Accompanying this new content with its bleakness, its drear and deep emotion, are new rhythms and a richer, darker lexicon than that found in The Body's Question. Duende, ultimately, is not just a means to finding new subjects; it is the mode of conveying that new content. One of the key operating principles of this mode is desire. While duende stirs with longing, Smith calls its lack saudade--a Portuguese term that denotes a pining away for something not present, but irrecoverably embedded in either the past or future. Smith's poem "Minister of Saudade" portrays a vivid scene of dilapidation and absence in Pelourinho, an ancient city within the Brazilian coastal city of Salvador. Smith pares down her language to short, heavily stressed words to suggest an inexorably eroding world:

Lap and drag. Crag and gleam.
The continual work of wave
And tide, like a wet wind, blowing
The earth down to nothing.

Somewhat ominously, "An old woman and a boy sit in a doorway / At the top of the hill in Pelourinho," and the woman's mouth "Chews the corner of a towel like an engine." Thirst, the thirst for substance, embodies the significance of saudade as perpetually unfulfilled, unquenchable want. "This woman wants your beer, / And she rises to her feet to prove it." Smith's narrator briefly but poignantly reminisces about Igor, a bygone love, silently addressing some remembered version of him: "Igor, I wake in my hotel / And hear your steps / Disappearing down the corridor." Recovering, she indulges the woman who evidently joins her at the bar:

But I'm happy alone, I say to the woman
Beside me at the bar. We drink long
Into the evening, taking hours
To clarify the simplest ideas.
She writes macumba--witchcraft--
On my napkin. Music drowns out the sea.
Deliver us from memory.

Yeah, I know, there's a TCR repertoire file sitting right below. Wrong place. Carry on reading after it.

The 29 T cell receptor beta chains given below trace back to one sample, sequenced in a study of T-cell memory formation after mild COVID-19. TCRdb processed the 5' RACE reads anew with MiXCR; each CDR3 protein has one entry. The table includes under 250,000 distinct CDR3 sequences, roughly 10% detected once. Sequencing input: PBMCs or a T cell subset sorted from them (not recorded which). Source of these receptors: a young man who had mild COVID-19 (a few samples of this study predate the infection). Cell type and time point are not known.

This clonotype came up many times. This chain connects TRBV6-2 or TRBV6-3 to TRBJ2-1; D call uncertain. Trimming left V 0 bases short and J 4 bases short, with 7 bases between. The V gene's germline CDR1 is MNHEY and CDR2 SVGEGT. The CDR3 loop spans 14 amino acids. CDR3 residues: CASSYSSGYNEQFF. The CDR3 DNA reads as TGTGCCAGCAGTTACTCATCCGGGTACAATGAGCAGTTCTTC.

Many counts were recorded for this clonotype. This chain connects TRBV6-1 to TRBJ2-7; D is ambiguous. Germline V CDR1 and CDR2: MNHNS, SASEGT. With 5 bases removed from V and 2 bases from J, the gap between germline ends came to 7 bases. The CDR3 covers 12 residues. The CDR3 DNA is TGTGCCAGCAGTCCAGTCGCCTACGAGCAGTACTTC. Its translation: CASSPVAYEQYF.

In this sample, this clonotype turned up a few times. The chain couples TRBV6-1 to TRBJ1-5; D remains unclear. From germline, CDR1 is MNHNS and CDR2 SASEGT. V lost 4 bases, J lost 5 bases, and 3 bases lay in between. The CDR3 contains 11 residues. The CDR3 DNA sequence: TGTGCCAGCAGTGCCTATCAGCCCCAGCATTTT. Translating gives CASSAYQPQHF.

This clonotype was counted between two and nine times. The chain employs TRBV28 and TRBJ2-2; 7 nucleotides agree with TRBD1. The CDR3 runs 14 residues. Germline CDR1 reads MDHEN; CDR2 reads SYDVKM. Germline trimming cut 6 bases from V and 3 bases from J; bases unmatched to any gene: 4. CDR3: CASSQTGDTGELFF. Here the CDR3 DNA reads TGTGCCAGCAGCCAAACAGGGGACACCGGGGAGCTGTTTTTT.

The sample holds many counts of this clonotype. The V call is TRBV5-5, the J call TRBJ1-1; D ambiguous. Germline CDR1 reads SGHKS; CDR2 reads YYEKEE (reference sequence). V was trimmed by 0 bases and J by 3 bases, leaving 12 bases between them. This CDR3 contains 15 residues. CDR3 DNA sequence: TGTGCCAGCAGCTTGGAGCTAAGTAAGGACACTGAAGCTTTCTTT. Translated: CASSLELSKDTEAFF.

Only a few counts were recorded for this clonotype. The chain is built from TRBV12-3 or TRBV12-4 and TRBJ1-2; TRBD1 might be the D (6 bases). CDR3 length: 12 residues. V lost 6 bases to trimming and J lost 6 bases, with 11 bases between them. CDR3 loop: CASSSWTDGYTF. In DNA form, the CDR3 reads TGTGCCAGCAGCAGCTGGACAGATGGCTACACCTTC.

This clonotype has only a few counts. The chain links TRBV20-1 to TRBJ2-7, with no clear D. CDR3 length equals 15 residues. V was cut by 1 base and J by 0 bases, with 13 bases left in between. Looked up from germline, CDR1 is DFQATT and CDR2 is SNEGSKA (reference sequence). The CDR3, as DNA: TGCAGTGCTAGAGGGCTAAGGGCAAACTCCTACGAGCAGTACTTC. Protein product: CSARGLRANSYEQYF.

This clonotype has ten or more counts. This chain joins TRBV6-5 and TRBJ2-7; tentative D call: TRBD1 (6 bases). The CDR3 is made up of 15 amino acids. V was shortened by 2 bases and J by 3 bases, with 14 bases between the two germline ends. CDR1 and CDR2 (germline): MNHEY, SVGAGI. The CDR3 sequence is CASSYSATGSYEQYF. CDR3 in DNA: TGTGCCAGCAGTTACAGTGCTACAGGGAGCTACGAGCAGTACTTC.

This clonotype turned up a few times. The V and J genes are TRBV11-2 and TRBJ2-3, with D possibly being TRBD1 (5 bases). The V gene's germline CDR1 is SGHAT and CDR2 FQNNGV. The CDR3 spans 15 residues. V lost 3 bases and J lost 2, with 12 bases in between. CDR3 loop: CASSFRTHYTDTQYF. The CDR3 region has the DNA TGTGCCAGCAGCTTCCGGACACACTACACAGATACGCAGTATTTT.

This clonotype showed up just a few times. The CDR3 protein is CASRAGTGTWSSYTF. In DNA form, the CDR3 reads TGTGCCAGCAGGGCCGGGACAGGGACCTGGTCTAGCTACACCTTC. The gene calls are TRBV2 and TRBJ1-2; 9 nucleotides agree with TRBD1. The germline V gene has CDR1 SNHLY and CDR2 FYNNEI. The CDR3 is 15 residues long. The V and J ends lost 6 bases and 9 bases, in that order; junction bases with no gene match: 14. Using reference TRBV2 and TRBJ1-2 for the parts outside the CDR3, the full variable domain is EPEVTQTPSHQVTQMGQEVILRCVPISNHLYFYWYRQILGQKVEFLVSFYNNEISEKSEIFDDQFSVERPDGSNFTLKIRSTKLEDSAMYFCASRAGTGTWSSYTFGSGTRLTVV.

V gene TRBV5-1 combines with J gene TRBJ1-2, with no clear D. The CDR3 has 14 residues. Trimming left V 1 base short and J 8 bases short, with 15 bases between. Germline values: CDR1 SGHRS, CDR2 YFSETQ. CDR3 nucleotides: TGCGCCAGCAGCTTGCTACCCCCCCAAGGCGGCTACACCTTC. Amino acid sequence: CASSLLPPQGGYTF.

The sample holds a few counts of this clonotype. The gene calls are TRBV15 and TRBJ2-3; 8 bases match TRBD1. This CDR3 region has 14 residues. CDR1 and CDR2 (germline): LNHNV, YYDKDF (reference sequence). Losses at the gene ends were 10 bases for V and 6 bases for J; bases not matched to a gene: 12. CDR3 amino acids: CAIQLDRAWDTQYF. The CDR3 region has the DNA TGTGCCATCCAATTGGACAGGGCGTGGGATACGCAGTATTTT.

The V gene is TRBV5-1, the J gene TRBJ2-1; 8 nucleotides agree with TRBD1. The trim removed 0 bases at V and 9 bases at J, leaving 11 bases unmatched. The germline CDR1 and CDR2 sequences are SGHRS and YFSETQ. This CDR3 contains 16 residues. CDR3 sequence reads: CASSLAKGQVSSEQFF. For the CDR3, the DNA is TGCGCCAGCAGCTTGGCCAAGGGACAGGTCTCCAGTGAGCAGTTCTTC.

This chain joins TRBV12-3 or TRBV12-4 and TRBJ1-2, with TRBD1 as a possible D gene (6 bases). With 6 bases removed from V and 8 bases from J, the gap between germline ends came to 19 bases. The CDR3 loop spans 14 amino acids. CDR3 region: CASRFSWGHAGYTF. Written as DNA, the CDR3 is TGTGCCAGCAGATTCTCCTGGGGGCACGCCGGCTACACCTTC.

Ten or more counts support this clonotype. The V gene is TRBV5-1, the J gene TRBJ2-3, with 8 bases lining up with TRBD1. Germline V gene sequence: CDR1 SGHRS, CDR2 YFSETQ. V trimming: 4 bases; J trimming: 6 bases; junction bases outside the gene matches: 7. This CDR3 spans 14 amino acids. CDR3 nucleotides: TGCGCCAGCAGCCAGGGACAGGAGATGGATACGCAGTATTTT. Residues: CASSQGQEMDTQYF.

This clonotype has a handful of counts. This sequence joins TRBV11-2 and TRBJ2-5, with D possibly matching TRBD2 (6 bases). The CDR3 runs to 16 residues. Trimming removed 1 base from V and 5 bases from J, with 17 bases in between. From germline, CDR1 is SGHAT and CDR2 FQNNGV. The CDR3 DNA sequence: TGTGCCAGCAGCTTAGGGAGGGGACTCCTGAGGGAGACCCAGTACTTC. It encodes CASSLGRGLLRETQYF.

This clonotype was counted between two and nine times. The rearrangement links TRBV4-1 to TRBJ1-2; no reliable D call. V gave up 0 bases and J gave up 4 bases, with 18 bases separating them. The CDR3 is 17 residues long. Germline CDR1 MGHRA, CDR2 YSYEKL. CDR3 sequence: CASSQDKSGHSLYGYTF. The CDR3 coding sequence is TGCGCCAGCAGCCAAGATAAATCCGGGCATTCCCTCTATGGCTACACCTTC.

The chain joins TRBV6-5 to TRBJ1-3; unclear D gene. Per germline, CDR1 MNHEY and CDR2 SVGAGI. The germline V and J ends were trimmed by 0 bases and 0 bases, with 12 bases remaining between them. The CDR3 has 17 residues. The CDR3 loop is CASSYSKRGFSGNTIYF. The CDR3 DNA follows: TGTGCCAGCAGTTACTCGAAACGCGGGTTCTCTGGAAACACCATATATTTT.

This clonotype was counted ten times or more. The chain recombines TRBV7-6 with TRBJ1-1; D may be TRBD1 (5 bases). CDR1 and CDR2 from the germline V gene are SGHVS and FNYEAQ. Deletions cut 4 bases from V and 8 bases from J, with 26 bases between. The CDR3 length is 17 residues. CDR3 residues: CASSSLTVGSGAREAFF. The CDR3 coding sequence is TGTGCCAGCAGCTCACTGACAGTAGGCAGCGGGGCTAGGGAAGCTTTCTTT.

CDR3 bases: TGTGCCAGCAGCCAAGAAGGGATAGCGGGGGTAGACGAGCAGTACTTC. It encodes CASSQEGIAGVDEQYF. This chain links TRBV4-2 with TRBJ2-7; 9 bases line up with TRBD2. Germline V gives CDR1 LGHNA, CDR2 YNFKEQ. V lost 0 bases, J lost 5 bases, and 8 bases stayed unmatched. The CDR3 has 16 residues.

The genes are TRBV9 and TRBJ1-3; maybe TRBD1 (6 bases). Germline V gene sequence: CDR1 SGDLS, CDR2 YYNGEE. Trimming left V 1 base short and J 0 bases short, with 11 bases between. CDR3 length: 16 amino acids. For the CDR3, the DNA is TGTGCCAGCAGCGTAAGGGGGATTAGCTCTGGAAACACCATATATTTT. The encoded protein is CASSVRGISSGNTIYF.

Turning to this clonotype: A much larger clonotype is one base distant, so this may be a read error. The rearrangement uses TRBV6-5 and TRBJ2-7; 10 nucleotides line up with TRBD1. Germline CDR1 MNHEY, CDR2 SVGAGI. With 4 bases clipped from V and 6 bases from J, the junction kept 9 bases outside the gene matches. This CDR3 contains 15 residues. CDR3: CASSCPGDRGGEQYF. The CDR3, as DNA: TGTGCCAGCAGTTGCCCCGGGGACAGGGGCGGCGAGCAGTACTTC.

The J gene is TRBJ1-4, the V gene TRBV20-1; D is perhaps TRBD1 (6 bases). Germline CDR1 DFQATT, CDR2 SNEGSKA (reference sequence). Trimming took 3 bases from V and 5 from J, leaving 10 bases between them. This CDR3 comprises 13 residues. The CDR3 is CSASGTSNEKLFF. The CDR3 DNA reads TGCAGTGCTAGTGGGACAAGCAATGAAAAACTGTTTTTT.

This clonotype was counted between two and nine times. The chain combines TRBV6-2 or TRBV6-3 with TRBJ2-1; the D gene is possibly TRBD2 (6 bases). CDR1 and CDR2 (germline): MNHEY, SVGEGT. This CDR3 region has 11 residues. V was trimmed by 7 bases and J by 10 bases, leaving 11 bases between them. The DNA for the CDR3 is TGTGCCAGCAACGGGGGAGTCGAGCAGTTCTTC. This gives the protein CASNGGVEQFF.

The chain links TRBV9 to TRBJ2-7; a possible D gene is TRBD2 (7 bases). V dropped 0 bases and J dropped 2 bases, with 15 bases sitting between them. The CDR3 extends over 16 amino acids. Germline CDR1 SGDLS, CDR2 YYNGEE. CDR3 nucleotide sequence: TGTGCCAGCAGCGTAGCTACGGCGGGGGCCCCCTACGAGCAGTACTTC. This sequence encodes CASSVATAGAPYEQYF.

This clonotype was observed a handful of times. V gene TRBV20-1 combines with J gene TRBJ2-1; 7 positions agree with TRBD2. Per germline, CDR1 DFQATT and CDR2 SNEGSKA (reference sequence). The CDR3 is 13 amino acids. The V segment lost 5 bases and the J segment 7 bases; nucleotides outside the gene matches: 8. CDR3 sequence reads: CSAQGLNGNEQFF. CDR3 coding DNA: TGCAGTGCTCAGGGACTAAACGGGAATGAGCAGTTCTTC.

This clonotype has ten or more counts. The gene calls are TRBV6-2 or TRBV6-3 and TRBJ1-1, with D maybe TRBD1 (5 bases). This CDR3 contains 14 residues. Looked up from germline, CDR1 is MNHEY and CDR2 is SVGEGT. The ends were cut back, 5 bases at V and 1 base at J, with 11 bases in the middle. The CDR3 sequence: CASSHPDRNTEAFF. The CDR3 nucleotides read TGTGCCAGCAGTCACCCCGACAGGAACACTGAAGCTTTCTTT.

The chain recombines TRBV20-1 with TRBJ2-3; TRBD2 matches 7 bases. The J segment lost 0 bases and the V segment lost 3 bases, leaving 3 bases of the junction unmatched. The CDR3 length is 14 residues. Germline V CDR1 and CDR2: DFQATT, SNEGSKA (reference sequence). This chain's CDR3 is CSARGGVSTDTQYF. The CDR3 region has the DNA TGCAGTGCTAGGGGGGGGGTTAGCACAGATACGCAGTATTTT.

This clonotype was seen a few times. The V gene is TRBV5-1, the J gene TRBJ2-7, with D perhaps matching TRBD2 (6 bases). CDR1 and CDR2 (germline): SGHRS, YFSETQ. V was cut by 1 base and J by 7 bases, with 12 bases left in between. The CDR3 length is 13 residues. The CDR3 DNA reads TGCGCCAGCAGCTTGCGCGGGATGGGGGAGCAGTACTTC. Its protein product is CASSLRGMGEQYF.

Drink, of course, will never leave memory entirely defunct and the final line rings out as a futile plea. It is precisely her memories that the speaker in Smith's poem seems incapable of escaping. They haunt her work by spiriting its present moment with the irrecoverable past.

In 2007 Smith met Raf Allison, an assistant professor at Bard College with an interest in twentieth-century American poetry. The couple had a daughter, Naomi, in 2009, and married in 2011. Smith dedicated her next collection, Life on Mars (2011), "for Raf."

Memories are certainly invoked in Smith's Life on Mars, for which she was awarded the 2012 Pulitzer Prize in poetry. In his review in The New Yorker (August 2011), Dan Chiasson first considers Smith's title. For the poet's generation the mid-century interest in Mars and the idea that life could exist on the red planet had become a joke:

The Viking images of the planet's surface made it look as inhabitable as cat litter. David Bowie had a great, disillusioned single called "Life on Mars?" in 1973 (it inspired Smith's title), about a girl forced to sit through the unendurable Hollywood fare of her parents' childhoods--cavemen, cowboys, Martians, and the like. Wherever we were headed, in the vast, fathomless future, it wasn't going to be outer space: the prospect of "Life on Mars" was just another relic of our dreary life on earth.
As Chiasson notes, the collection "is Smith's wild, far-ranging elegy" for her father, who died in 2008. The Bowie lyrics trigger a chain of associations, as Smith skillfully handles and interweaves science, pop culture, and recollection.

In "My God, It's Full of Stars," one of the longer poems in the collection, Smith reflects on the ending of Stanley Kubrick 's iconic film, 2001: A Space Odyssey, "When Dave is whisked into the center of space / Which unfurls in an aurora of orgasmic light," which leads into her memory of her father: "My father spent whole seasons / Bowing before the oracle-eye, hungry for what it would find." Much like the streaking, indistinct aurora at the end of 2001, "The first few pictures came back blurred," almost as if clarity were out place in the unfathomable vastness of space. But: